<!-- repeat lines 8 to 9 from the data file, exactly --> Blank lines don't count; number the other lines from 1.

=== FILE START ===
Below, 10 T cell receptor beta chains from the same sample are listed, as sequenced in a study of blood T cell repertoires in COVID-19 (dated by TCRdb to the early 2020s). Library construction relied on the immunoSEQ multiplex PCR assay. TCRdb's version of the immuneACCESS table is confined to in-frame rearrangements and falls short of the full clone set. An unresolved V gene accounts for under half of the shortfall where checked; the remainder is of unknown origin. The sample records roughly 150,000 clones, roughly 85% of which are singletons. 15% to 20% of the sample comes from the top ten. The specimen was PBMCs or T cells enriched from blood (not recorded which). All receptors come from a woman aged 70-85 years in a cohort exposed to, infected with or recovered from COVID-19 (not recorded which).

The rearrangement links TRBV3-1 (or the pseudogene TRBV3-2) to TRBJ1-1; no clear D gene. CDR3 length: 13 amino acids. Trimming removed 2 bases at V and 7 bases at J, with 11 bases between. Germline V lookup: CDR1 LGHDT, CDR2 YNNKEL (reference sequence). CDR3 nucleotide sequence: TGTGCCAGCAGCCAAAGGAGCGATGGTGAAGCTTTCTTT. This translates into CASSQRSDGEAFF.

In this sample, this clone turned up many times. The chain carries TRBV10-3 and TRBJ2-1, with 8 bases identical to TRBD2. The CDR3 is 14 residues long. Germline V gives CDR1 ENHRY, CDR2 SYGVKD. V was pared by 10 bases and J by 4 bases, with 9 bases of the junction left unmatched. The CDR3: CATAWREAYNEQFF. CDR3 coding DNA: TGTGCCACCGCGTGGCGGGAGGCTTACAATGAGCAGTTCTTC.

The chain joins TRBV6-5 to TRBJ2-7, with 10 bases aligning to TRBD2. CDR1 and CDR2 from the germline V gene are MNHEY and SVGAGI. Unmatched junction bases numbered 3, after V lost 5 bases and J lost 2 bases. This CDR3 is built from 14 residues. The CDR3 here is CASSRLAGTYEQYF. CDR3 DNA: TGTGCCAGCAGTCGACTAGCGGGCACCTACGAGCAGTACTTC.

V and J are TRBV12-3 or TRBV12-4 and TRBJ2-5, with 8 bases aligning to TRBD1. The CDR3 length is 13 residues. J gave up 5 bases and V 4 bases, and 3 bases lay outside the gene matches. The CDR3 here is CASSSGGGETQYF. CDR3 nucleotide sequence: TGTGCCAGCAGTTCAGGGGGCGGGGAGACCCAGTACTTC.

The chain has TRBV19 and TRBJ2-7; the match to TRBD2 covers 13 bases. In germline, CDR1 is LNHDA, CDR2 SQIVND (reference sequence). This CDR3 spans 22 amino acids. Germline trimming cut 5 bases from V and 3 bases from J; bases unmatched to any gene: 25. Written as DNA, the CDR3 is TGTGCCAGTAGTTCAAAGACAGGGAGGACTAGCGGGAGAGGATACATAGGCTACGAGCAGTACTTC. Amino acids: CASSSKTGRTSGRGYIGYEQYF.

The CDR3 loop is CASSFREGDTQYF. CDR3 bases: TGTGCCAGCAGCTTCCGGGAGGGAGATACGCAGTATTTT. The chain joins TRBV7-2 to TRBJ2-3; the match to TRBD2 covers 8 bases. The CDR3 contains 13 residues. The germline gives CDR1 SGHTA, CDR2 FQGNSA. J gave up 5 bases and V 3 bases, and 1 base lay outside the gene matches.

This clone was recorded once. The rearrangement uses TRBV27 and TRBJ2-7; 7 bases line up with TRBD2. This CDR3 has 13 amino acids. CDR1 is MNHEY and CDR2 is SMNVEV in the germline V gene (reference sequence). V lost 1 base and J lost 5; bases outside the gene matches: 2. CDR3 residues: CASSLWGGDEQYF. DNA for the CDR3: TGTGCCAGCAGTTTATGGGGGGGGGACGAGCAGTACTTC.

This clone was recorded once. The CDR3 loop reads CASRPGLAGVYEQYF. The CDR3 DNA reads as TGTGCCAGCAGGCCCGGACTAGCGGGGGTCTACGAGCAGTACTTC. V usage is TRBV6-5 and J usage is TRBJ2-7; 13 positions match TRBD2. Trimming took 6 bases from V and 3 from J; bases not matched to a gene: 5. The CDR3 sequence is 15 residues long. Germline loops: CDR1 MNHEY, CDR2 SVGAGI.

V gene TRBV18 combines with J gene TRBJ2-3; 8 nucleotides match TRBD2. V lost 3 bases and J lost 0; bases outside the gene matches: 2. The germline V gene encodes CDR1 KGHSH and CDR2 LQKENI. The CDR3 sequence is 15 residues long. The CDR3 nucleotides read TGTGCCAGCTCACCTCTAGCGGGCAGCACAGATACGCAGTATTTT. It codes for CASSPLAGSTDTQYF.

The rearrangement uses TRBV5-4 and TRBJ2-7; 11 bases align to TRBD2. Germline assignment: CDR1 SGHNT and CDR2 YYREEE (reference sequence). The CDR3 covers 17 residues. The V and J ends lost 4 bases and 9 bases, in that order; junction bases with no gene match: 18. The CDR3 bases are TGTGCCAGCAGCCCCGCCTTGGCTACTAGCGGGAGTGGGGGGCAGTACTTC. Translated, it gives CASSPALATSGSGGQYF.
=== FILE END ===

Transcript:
This clone was recorded once. The rearrangement uses TRBV27 and TRBJ2-7; 7 bases line up with TRBD2. This CDR3 has 13 amino acids. CDR1 is MNHEY and CDR2 is SMNVEV in the germline V gene (reference sequence). V lost 1 base and J lost 5; bases outside the gene matches: 2. CDR3 residues: CASSLWGGDEQYF. DNA for the CDR3: TGTGCCAGCAGTTTATGGGGGGGGGACGAGCAGTACTTC.

This clone was recorded once. The CDR3 loop reads CASRPGLAGVYEQYF. The CDR3 DNA reads as TGTGCCAGCAGGCCCGGACTAGCGGGGGTCTACGAGCAGTACTTC. V usage is TRBV6-5 and J usage is TRBJ2-7; 13 positions match TRBD2. Trimming took 6 bases from V and 3 from J; bases not matched to a gene: 5. The CDR3 sequence is 15 residues long. Germline loops: CDR1 MNHEY, CDR2 SVGAGI.